Evidence-Based modification of intratympanic gentamicin injections in patients with intractable vertigo

Feng Zhai, Jian Ping Liu, Chun Fu Dai, Qi Wang, Peter S. Steyger

Research output: Contribution to journalArticle

16 Scopus citations

Abstract

OBJECTIVES: To compare the cochlear distribution of low-dose fluorescent gentamicin after intra-tympanic administration in guinea pig (GPs) with clinical data of low dose intra-tympanic gentamicin in patients with intractable vertigo. MATERIALS AND METHODS: Purified gentamicin-Texas Red (GTTR) was injected intratympanically into GPs and the cochlear distribution and time course of GTTR fluorescence in outer hair cells (OHCs) was determined using confocal microscopy. RESULTS: GTTR was rapidly taken up by OHCs, particularly in the subcuticular zone. GTTR was distributed in the cochlea in a decreasing baso-apical gradient, and was retained within OHCs without significant decrease in fluorescence until 4 weeks after injection. CONCLUSION: OHCs rapidly take up GTTR after intra-tympanic administration with slow clearance. CLINICAL APPLICATION: A modified low-dose titration intratympanic approach was applied to patients with intractable Ménière's Disease (MD) based on our animal data and the clinical outcome was followed. After the modified intratympanic injections for MD patients, vertigo control was achieved in 89% patients, with hearing deterioration identified in 16% patients. The 3-week interval titration injection technique thereby had a relatively high vertigo control rate with a low risk of hearing loss, and is a viable alternative to other intratympanic injection protocols.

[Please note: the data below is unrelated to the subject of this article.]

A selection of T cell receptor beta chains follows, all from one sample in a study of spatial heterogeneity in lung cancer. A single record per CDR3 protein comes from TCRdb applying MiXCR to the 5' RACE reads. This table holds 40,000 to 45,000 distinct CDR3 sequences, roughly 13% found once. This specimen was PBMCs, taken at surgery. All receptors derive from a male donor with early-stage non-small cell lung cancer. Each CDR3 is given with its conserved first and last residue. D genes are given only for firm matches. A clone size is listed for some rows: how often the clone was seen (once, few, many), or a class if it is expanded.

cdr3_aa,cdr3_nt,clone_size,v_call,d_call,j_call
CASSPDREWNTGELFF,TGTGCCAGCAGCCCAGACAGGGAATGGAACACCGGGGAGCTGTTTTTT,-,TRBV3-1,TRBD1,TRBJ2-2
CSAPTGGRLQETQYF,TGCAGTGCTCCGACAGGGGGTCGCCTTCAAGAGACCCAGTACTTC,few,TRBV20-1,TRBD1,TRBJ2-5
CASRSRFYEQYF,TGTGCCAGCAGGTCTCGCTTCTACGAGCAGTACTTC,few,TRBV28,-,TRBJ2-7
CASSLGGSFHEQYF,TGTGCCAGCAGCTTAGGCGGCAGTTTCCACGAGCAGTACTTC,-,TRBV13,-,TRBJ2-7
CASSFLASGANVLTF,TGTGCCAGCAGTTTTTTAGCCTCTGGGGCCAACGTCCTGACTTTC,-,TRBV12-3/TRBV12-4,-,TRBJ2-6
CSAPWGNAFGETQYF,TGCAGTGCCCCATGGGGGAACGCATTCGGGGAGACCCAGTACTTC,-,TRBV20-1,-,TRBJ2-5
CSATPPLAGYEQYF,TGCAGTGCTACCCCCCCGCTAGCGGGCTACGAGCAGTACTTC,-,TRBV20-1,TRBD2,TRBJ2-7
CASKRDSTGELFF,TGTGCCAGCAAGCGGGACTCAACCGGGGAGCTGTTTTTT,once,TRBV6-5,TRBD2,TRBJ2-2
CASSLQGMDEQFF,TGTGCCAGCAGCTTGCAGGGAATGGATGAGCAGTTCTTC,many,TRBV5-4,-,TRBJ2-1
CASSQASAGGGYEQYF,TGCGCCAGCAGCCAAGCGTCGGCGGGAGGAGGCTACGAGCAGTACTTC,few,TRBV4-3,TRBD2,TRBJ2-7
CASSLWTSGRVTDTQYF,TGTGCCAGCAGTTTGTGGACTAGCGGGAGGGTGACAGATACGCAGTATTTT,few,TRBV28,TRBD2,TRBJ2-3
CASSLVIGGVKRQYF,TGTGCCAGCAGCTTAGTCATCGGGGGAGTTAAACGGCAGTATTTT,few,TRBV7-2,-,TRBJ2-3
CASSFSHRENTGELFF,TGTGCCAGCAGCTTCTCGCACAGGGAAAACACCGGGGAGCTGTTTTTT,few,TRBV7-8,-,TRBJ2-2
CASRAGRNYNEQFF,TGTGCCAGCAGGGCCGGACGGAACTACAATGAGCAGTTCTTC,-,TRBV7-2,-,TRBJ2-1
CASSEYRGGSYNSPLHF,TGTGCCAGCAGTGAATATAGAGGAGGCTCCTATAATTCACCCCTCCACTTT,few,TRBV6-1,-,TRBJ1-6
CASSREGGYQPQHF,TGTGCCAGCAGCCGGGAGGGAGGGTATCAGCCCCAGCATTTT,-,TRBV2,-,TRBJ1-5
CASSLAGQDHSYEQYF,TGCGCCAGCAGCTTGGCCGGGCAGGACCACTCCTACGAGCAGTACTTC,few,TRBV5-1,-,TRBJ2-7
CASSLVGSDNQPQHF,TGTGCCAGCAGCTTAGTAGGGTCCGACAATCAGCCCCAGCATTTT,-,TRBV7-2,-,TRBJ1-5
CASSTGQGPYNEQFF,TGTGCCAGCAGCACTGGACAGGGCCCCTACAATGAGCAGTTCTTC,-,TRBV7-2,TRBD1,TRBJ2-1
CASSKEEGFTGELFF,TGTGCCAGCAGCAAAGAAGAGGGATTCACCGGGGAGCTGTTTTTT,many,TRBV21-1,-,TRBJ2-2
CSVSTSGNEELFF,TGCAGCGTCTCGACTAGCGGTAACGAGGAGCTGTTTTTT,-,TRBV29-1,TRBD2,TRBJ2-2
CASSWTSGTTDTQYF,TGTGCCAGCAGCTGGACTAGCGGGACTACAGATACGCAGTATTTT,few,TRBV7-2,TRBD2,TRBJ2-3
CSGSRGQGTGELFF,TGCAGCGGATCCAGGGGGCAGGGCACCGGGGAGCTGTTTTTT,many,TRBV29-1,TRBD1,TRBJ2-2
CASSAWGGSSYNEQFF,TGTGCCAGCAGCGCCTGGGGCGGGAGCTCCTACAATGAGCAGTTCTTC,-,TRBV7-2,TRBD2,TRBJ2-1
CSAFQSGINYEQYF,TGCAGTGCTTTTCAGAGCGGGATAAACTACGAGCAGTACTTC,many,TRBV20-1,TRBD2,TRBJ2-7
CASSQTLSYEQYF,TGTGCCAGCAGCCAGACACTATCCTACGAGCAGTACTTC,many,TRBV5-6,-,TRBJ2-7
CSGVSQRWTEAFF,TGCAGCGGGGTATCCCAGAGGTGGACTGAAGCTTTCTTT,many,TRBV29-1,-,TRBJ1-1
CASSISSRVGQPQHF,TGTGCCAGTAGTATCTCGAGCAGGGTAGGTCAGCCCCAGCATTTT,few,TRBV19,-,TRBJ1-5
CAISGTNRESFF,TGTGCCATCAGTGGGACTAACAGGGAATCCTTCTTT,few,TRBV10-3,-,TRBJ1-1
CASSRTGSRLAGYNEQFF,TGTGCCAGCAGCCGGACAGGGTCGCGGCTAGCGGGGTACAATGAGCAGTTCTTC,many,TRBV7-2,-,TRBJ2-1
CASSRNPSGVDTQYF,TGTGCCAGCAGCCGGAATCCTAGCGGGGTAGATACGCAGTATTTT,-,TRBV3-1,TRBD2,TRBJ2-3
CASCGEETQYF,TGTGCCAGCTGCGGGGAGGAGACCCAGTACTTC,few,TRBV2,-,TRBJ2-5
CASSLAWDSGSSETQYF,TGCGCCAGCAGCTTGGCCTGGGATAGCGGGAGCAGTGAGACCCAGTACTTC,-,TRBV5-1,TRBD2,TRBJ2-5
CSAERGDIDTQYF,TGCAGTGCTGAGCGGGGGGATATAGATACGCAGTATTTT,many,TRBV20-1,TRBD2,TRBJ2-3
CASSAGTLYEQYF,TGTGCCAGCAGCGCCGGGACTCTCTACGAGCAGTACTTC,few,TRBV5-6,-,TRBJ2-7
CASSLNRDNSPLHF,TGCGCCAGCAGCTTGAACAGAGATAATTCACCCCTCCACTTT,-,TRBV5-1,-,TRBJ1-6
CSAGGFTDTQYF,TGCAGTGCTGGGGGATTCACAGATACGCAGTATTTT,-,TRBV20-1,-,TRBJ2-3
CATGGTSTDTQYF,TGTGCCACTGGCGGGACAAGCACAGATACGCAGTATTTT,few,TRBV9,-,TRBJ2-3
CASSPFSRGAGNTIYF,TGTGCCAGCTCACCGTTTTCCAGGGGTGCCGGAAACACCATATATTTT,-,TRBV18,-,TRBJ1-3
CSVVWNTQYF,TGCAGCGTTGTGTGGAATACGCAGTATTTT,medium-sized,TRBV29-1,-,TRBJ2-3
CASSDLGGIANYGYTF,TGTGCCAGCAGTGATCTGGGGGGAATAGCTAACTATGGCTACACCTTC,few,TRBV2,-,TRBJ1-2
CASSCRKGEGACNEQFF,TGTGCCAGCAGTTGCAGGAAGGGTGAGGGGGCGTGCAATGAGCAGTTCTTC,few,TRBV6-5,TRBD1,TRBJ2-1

Original languageEnglish (US)
Pages (from-to)642-648
Number of pages7
JournalOtology and Neurotology
Volume31
Issue number4
DOIs
StatePublished - Jun 1 2010

Keywords

  • Gentamicin
  • Intratympanic injection
  • Méniére's disease
  • Vertigo

ASJC Scopus subject areas

  • Otorhinolaryngology
  • Sensory Systems
  • Clinical Neurology

Fingerprint Dive into the research topics of 'Evidence-Based modification of intratympanic gentamicin injections in patients with intractable vertigo'. Together they form a unique fingerprint.

  • Cite this